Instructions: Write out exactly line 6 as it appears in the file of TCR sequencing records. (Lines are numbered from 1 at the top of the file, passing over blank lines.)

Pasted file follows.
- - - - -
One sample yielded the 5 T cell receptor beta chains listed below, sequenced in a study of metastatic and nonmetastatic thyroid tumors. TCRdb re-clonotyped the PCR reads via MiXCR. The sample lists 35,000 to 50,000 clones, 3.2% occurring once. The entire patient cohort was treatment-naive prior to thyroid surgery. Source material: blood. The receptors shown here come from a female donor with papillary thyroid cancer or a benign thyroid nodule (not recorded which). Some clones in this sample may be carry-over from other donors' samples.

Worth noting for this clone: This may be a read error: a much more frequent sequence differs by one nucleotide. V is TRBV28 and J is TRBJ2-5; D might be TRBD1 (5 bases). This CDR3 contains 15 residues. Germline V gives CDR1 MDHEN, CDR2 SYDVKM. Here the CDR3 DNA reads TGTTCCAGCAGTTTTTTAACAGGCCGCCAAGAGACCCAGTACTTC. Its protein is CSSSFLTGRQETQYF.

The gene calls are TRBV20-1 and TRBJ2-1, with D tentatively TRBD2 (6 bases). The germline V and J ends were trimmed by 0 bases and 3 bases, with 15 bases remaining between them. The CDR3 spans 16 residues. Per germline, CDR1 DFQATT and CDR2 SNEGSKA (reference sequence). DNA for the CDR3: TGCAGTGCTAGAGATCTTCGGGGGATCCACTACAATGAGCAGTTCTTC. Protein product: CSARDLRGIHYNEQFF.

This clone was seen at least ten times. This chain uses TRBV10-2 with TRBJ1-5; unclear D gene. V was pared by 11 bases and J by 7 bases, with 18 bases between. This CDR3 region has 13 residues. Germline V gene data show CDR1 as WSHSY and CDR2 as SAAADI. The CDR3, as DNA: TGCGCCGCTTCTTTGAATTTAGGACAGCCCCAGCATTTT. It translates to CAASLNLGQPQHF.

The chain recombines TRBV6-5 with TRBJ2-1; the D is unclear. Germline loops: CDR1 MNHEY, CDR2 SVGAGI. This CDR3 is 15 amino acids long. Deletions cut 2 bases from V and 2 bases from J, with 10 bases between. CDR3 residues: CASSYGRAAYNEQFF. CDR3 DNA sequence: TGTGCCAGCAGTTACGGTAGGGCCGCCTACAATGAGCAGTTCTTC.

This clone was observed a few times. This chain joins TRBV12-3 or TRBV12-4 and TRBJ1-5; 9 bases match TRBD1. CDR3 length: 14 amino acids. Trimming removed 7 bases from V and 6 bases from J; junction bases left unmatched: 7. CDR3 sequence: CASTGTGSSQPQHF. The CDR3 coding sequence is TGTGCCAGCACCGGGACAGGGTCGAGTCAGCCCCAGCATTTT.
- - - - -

This clone was observed a few times. This chain joins TRBV12-3 or TRBV12-4 and TRBJ1-5; 9 bases match TRBD1. CDR3 length: 14 amino acids. Trimming removed 7 bases from V and 6 bases from J; junction bases left unmatched: 7. CDR3 sequence: CASTGTGSSQPQHF. The CDR3 coding sequence is TGTGCCAGCACCGGGACAGGGTCGAGTCAGCCCCAGCATTTT.